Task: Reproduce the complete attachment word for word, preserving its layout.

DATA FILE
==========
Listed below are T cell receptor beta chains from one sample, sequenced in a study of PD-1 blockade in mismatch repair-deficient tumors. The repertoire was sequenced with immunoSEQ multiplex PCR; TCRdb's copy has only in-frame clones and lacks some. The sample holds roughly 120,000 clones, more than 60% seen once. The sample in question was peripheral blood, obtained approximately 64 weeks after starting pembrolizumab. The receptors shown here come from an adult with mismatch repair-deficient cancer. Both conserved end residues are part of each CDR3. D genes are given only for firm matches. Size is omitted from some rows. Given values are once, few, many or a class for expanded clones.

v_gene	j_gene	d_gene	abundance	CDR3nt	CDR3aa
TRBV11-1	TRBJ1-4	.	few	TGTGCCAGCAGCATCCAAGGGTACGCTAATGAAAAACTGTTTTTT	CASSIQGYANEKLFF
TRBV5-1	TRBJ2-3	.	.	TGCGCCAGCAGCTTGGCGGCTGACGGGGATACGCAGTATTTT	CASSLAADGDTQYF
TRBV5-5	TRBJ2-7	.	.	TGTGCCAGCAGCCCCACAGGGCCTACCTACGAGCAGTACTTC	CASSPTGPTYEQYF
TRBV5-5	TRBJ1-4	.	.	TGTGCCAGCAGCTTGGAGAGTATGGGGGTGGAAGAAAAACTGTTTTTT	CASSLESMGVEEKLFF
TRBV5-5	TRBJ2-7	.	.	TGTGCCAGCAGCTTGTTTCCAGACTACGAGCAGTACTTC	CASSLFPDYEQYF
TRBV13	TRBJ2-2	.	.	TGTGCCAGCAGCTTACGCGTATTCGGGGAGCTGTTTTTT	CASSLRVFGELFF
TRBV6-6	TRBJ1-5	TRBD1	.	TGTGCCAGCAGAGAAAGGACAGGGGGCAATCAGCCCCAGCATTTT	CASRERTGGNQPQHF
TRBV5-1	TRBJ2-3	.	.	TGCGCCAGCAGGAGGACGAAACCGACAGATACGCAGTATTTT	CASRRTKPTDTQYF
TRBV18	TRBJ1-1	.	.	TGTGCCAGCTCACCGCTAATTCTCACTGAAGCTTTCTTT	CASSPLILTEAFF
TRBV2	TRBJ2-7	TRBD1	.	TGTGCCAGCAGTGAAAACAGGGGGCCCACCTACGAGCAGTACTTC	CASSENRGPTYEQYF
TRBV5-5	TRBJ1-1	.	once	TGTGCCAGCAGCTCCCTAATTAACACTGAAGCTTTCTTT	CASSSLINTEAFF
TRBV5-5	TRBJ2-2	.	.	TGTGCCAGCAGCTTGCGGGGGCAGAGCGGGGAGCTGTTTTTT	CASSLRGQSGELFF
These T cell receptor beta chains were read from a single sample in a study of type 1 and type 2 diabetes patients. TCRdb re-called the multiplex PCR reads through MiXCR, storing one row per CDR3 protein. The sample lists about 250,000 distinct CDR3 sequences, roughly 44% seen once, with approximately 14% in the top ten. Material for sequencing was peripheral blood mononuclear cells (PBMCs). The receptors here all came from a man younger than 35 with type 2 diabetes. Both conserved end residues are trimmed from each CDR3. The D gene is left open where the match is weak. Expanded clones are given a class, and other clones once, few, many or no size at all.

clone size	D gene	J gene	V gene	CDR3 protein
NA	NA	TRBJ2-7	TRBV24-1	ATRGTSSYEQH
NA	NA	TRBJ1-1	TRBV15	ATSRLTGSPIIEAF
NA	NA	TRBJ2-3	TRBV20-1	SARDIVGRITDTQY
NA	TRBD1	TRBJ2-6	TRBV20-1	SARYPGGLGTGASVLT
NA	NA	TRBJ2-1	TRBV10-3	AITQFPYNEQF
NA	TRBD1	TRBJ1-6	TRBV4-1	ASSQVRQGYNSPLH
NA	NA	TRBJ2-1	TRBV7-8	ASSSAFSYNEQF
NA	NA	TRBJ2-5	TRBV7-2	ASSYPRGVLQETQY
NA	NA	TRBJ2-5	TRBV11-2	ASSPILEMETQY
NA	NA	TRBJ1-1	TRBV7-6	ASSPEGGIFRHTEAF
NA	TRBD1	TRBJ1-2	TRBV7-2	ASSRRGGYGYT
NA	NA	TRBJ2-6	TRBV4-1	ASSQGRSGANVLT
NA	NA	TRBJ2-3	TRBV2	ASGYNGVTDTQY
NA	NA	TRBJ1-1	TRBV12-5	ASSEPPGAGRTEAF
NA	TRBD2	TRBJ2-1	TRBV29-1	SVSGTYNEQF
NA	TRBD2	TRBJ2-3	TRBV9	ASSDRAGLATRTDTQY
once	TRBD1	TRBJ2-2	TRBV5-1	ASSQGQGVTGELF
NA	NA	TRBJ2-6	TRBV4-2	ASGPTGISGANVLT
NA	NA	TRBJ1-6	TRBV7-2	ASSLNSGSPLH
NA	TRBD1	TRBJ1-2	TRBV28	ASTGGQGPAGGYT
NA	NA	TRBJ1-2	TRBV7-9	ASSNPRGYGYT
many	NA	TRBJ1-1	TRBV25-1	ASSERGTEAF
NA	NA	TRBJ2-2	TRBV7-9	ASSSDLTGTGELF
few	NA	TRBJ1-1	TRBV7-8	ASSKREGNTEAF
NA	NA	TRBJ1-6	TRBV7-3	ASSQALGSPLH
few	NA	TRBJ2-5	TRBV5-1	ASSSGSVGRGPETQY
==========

Listed below are T cell receptor beta chains from one sample, sequenced in a study of PD-1 blockade in mismatch repair-deficient tumors. The repertoire was sequenced with immunoSEQ multiplex PCR; TCRdb's copy has only in-frame clones and lacks some. The sample holds roughly 120,000 clones, more than 60% seen once. The sample in question was peripheral blood, obtained approximately 64 weeks after starting pembrolizumab. The receptors shown here come from an adult with mismatch repair-deficient cancer. Both conserved end residues are part of each CDR3. D genes are given only for firm matches. Size is omitted from some rows. Given values are once, few, many or a class for expanded clones.

v_gene	j_gene	d_gene	abundance	CDR3nt	CDR3aa
TRBV11-1	TRBJ1-4	.	few	TGTGCCAGCAGCATCCAAGGGTACGCTAATGAAAAACTGTTTTTT	CASSIQGYANEKLFF
TRBV5-1	TRBJ2-3	.	.	TGCGCCAGCAGCTTGGCGGCTGACGGGGATACGCAGTATTTT	CASSLAADGDTQYF
TRBV5-5	TRBJ2-7	.	.	TGTGCCAGCAGCCCCACAGGGCCTACCTACGAGCAGTACTTC	CASSPTGPTYEQYF
TRBV5-5	TRBJ1-4	.	.	TGTGCCAGCAGCTTGGAGAGTATGGGGGTGGAAGAAAAACTGTTTTTT	CASSLESMGVEEKLFF
TRBV5-5	TRBJ2-7	.	.	TGTGCCAGCAGCTTGTTTCCAGACTACGAGCAGTACTTC	CASSLFPDYEQYF
TRBV13	TRBJ2-2	.	.	TGTGCCAGCAGCTTACGCGTATTCGGGGAGCTGTTTTTT	CASSLRVFGELFF
TRBV6-6	TRBJ1-5	TRBD1	.	TGTGCCAGCAGAGAAAGGACAGGGGGCAATCAGCCCCAGCATTTT	CASRERTGGNQPQHF
TRBV5-1	TRBJ2-3	.	.	TGCGCCAGCAGGAGGACGAAACCGACAGATACGCAGTATTTT	CASRRTKPTDTQYF
TRBV18	TRBJ1-1	.	.	TGTGCCAGCTCACCGCTAATTCTCACTGAAGCTTTCTTT	CASSPLILTEAFF
TRBV2	TRBJ2-7	TRBD1	.	TGTGCCAGCAGTGAAAACAGGGGGCCCACCTACGAGCAGTACTTC	CASSENRGPTYEQYF
TRBV5-5	TRBJ1-1	.	once	TGTGCCAGCAGCTCCCTAATTAACACTGAAGCTTTCTTT	CASSSLINTEAFF
TRBV5-5	TRBJ2-2	.	.	TGTGCCAGCAGCTTGCGGGGGCAGAGCGGGGAGCTGTTTTTT	CASSLRGQSGELFF
These T cell receptor beta chains were read from a single sample in a study of type 1 and type 2 diabetes patients. TCRdb re-called the multiplex PCR reads through MiXCR, storing one row per CDR3 protein. The sample lists about 250,000 distinct CDR3 sequences, roughly 44% seen once, with approximately 14% in the top ten. Material for sequencing was peripheral blood mononuclear cells (PBMCs). The receptors here all came from a man younger than 35 with type 2 diabetes. Both conserved end residues are trimmed from each CDR3. The D gene is left open where the match is weak. Expanded clones are given a class, and other clones once, few, many or no size at all.

clone size	D gene	J gene	V gene	CDR3 protein
NA	NA	TRBJ2-7	TRBV24-1	ATRGTSSYEQH
NA	NA	TRBJ1-1	TRBV15	ATSRLTGSPIIEAF
NA	NA	TRBJ2-3	TRBV20-1	SARDIVGRITDTQY
NA	TRBD1	TRBJ2-6	TRBV20-1	SARYPGGLGTGASVLT
NA	NA	TRBJ2-1	TRBV10-3	AITQFPYNEQF
NA	TRBD1	TRBJ1-6	TRBV4-1	ASSQVRQGYNSPLH
NA	NA	TRBJ2-1	TRBV7-8	ASSSAFSYNEQF
NA	NA	TRBJ2-5	TRBV7-2	ASSYPRGVLQETQY
NA	NA	TRBJ2-5	TRBV11-2	ASSPILEMETQY
NA	NA	TRBJ1-1	TRBV7-6	ASSPEGGIFRHTEAF
NA	TRBD1	TRBJ1-2	TRBV7-2	ASSRRGGYGYT
NA	NA	TRBJ2-6	TRBV4-1	ASSQGRSGANVLT
NA	NA	TRBJ2-3	TRBV2	ASGYNGVTDTQY
NA	NA	TRBJ1-1	TRBV12-5	ASSEPPGAGRTEAF
NA	TRBD2	TRBJ2-1	TRBV29-1	SVSGTYNEQF
NA	TRBD2	TRBJ2-3	TRBV9	ASSDRAGLATRTDTQY
once	TRBD1	TRBJ2-2	TRBV5-1	ASSQGQGVTGELF
NA	NA	TRBJ2-6	TRBV4-2	ASGPTGISGANVLT
NA	NA	TRBJ1-6	TRBV7-2	ASSLNSGSPLH
NA	TRBD1	TRBJ1-2	TRBV28	ASTGGQGPAGGYT
NA	NA	TRBJ1-2	TRBV7-9	ASSNPRGYGYT
many	NA	TRBJ1-1	TRBV25-1	ASSERGTEAF
NA	NA	TRBJ2-2	TRBV7-9	ASSSDLTGTGELF
few	NA	TRBJ1-1	TRBV7-8	ASSKREGNTEAF
NA	NA	TRBJ1-6	TRBV7-3	ASSQALGSPLH
few	NA	TRBJ2-5	TRBV5-1	ASSSGSVGRGPETQY